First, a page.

Us Americans love to innovate. Whether it’s breaking ranks with the British monarchy to form a brand new country or making game-changing decisions in sport, soccer is growing in popularity in the US. While the men and women have had different fortunes on the global soccer stage, could Major League Soccer step up and introduce sin bins to the world’s favorite sport?
What is a Sin Bin?
For those of you who follow the latest soccer headlines and no other sports, you might be unaware of a ‘sin bin.’ It’s a concept used in other sports like rugby and hockey. This is where a player has committed a foul or shown unsporting behavior. Their actions are more severe than a telling-off but less troublesome than a sending-off. This is where the sin bin comes into play. The offending player is told to head off the play zone and cannot participate in the game for a predetermined amount of time, usually 5 or 10 minutes, depending on the game.
Major League Soccer is suggesting that this rule should be implemented in football. Why? Well, they and US Soccer believe that there are enough instances in the game where a foul or dissent falls between the current jurisdiction of a yellow and a red card.
Where Have Sin Bins Been Used in Soccer?
While the current soccer news is all over the concept of sin bins, some leagues have already experimented with the protocol. The Football Association of Wales has implemented sin bins for the 2023/24 season for multiple amateur divisions. These will be used when a player commits a ‘Dissent Offense’ when the ref will send the player to the sidelines for a minimum of 10 minutes, and they can only return when the ref says so. Should the player continue to offend while in the sin bin, they will be completely ejected from the game.
In the 2019/20 season, English football implemented a similar protocol for its grassroots game, where they used sin bins for lower levels of competition, i.e., seventh tier and below. However, given the lower stature of these leagues, understanding of the process is not common knowledge.
Sin Bins in the Clericus Cup
The Vatican City isn’t known for outstanding soccer exploits. However, it does host the annual Clericus Cup as it welcomes football teams representing churches and other Christian-based bodies within Rome to compete in an encompassing football tournament. While the competition is seldom a showcase of the Azzurri, there is an interesting blue card rule. If a player commits an unsportsmanlike offense (severe tackle, arguing with the ref, etc.), the official can show a blue card. This will trigger a 5-minute bench penalty where the player will have to sit out of the game for that time, working the same as a sin bin.
What Does Major League Soccer Gain From Sin Bins?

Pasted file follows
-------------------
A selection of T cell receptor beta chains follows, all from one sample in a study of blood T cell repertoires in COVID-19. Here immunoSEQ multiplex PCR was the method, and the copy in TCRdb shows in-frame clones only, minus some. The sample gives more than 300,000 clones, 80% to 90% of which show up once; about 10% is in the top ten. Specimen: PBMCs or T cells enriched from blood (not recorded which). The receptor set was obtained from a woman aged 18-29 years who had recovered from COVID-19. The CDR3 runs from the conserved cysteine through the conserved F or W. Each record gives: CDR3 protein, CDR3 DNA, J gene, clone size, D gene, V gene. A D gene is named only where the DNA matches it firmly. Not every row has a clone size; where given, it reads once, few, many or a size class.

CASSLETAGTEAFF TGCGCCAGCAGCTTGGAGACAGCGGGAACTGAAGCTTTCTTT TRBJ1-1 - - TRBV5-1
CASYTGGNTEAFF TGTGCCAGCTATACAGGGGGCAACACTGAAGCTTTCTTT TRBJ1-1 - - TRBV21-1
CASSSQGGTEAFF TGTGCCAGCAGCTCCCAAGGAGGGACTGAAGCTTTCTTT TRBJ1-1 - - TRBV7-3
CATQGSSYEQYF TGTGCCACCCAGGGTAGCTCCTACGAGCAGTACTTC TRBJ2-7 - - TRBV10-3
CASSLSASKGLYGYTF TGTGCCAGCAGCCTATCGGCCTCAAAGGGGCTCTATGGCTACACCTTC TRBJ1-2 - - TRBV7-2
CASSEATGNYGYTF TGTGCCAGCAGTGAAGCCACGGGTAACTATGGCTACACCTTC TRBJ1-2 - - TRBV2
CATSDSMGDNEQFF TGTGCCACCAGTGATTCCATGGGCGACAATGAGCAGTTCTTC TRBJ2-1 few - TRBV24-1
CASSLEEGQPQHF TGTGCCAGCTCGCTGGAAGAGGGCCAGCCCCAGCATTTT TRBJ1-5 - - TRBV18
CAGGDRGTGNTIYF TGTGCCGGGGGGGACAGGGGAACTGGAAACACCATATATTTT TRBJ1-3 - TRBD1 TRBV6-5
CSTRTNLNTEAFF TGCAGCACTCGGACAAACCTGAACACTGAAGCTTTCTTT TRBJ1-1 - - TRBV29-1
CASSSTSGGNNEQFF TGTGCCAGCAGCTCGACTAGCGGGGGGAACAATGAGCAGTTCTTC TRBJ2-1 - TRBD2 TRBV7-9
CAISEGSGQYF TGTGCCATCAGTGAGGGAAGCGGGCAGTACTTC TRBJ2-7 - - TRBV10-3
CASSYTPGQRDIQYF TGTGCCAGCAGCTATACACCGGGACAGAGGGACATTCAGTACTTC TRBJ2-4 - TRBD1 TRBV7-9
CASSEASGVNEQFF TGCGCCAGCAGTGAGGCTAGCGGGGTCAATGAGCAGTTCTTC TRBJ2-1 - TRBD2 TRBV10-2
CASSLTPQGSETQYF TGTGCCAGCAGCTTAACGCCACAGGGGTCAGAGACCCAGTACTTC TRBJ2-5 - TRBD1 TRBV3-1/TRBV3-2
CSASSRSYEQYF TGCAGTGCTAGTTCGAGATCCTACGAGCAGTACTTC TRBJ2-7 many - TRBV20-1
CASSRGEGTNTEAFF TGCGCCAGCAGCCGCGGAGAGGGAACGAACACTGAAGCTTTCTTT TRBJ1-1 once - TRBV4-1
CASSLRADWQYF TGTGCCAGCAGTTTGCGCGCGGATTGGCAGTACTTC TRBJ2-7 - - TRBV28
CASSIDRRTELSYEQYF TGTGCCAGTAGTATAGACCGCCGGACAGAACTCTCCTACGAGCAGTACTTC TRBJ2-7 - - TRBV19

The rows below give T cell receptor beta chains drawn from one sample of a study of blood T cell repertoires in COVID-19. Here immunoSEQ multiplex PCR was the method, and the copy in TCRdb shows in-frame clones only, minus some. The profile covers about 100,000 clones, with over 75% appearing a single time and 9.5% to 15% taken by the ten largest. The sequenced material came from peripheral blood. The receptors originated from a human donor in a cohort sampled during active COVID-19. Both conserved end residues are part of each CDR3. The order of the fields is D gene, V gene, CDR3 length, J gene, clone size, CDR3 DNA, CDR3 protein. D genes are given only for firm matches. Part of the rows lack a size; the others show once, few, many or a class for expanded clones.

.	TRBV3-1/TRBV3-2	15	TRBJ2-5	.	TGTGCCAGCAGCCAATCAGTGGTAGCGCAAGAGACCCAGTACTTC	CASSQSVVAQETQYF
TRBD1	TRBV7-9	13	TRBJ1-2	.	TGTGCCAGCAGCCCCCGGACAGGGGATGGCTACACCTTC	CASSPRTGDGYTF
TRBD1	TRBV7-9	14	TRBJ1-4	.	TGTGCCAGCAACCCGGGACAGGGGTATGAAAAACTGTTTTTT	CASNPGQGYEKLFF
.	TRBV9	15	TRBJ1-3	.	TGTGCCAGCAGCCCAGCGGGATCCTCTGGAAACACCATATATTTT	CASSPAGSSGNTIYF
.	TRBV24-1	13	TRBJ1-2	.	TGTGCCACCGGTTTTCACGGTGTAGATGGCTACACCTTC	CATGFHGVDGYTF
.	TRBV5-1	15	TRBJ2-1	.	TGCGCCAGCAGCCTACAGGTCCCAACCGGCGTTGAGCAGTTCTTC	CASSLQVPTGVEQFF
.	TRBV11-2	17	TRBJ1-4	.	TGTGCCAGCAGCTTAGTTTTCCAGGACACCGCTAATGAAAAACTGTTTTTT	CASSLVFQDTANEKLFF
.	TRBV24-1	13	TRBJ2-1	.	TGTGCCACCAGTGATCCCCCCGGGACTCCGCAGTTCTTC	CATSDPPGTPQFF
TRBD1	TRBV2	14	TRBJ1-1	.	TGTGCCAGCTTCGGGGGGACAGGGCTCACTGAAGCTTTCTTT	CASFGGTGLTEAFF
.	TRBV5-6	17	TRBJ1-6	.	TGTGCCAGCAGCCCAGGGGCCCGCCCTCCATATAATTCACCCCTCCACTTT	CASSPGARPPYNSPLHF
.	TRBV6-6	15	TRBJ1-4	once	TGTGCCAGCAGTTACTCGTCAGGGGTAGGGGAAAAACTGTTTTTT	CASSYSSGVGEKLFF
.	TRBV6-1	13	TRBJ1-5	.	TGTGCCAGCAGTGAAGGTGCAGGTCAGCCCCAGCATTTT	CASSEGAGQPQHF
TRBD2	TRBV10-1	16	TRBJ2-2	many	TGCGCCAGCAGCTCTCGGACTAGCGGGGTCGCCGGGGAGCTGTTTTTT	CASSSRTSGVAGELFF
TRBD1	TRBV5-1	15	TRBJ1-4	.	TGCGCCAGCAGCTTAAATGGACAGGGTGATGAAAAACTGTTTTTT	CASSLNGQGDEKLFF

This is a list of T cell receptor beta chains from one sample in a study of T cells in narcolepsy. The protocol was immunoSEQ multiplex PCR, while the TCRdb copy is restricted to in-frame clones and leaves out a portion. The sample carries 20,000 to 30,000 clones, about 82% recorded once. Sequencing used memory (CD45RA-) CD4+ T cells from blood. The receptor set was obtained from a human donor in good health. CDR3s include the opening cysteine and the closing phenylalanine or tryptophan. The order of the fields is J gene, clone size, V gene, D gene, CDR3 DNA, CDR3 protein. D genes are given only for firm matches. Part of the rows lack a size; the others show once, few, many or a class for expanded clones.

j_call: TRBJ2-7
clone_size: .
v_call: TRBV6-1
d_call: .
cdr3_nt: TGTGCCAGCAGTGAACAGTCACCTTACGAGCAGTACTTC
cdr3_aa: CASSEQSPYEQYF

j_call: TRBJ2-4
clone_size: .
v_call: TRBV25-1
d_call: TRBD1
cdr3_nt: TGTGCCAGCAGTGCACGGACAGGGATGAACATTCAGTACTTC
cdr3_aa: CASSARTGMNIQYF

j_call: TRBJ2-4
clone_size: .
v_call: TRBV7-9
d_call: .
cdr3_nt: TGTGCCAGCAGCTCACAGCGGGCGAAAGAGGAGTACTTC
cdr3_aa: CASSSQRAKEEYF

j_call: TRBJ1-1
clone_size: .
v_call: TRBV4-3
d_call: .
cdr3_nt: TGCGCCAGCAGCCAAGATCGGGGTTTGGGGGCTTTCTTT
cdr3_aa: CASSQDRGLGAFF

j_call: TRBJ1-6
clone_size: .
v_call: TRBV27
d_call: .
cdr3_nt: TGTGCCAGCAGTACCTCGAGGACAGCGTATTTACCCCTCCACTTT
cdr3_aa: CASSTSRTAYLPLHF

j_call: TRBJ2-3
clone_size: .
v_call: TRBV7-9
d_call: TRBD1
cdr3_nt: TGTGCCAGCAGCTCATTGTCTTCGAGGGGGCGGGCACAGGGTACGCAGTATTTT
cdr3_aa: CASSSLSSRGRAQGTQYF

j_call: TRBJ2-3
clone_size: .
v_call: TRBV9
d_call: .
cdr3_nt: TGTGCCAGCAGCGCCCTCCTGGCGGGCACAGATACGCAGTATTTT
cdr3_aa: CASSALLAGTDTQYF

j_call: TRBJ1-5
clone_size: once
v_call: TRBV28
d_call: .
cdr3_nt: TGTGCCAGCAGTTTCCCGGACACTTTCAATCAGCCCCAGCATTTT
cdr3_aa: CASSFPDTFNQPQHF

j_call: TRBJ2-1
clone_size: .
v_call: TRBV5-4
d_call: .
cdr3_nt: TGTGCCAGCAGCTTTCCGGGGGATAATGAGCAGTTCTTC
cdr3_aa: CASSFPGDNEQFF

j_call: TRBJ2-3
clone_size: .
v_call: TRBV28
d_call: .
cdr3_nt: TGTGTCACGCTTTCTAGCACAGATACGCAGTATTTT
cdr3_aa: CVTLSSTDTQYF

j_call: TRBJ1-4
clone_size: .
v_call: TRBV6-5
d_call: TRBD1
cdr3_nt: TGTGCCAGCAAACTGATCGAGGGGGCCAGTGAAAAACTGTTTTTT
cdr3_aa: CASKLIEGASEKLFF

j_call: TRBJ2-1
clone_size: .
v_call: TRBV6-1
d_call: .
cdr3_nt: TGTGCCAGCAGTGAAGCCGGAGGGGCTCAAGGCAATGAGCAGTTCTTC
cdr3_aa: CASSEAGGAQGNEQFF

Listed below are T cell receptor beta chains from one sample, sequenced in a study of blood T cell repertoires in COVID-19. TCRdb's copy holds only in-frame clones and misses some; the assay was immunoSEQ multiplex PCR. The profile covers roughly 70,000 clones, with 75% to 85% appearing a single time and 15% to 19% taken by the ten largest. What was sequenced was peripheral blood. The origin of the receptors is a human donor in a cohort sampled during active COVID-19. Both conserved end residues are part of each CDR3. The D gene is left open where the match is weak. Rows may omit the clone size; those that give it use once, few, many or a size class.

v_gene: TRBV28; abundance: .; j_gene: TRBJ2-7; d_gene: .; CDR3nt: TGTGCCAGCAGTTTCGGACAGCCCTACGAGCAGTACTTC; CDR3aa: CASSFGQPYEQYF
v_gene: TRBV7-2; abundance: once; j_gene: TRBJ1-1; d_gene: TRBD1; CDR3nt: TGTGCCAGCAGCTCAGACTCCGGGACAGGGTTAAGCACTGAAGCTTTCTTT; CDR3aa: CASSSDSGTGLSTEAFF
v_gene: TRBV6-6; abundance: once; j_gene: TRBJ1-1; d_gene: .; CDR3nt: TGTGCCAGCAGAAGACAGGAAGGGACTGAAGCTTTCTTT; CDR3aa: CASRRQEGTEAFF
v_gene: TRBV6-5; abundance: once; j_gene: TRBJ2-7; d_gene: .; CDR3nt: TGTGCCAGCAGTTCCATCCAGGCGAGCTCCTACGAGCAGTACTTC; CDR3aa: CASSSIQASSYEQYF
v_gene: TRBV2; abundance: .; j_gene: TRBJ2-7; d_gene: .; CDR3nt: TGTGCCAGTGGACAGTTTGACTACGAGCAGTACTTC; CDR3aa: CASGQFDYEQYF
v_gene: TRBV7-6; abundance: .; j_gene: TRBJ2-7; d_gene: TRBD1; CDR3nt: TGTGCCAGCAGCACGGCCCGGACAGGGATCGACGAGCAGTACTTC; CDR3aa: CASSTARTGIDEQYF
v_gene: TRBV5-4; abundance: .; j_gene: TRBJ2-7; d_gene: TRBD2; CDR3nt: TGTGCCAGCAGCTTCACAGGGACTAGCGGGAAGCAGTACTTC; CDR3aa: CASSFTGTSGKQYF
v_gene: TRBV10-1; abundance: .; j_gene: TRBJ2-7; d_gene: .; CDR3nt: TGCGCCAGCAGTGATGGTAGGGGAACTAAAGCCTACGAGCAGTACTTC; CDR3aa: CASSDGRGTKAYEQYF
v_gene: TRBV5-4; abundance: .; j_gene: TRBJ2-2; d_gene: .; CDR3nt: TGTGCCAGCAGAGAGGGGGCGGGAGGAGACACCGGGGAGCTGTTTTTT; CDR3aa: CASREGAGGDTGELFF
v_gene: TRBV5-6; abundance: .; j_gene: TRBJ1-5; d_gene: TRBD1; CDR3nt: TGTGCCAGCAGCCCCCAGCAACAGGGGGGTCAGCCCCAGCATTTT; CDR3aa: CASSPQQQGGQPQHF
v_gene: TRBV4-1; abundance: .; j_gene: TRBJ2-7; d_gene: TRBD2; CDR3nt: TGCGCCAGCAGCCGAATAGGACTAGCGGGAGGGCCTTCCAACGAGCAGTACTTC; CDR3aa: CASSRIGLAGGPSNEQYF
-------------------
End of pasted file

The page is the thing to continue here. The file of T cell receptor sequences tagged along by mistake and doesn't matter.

In the 2016/17 season, the English FA reported that around 73,000 of all cautions and card issues were for dissent. That’s a few bookings and conservations that could have been avoided, as well as many opportunities missed to stamp out poor player behavior. In the aforementioned trials by the English grassroots leagues, the competitions saw significant reductions in dissent-related incidents after the sin bin policy was introduced. In theory, if Major League Soccer implements this, they too will see a reduction in the number of dissent-based incidents.
Will Sin Bins Change the Game?
If your team has an emotionally charged player who is very animated and likes colorful language, then yes, football is going to change for your team. Players who make it a habit to give the referee a headache. Let’s say this rule was in place when Zlatan Ibrahimović was at LA Galaxy; he wouldn’t be scoring all those goals in El Tráfico – he’d be sitting on the sidelines! He was more than guilty of badgering refs. Jozy Altidore, Clint Dempsey, and even Lionel Messi in his younger years were all known to bother the officials when they didn’t get the decision they wanted.
Does Soccer Need More VAR Involvement?
If you ask the hardened football fans who go to watch their team every weekend, most of them would agree that VAR takes away from the spectacle of the beautiful game. While the result can benefit a team, there’s something illogical about the decisions being made miles away from the ground. Some deliberations between refs and the VAR team take way too long as it is, only for the wrong decision to be made anyway. Will the introduction of a sin bin review help the game or slow it down? Every tackle could be assessed to grade whether it was a yellow or a sin bin offense.
Can Soccer Modify the Rules Instead of Adding New Ones?
You don’t have to read all the recent sports updates to know that soccer fans, especially European ones, dislike change. The beautiful game has been altered enough to irk ardent supporters who long for the game they used to watch at 3 pm on a Saturday with fellow like-minded people. The concept of sin bins will not sit with the Ultras of AC Milan, the south stand at Elland Road, or those who cheer Celtic winning a two-horse race. They’ll begrudgingly sit through sin bins (as they have every other change, VAR, etc) but not like it. At the same time, those cheering on Manchester United might welcome the change, considering their recent woes.
There are, however, valid concerns that the current disciplinary measures at the disposal of the officials do leave gaps. I.e., a tackle that is worse than a typical yellow card offense but less than a red card foul. Or if a player consistently commits minor offenses, but sending them off seems excessive. What’s between yellow and red on the color chart? Orange: what soccer needs is orange cards as an intermediate step between the pre-existing booking methods.
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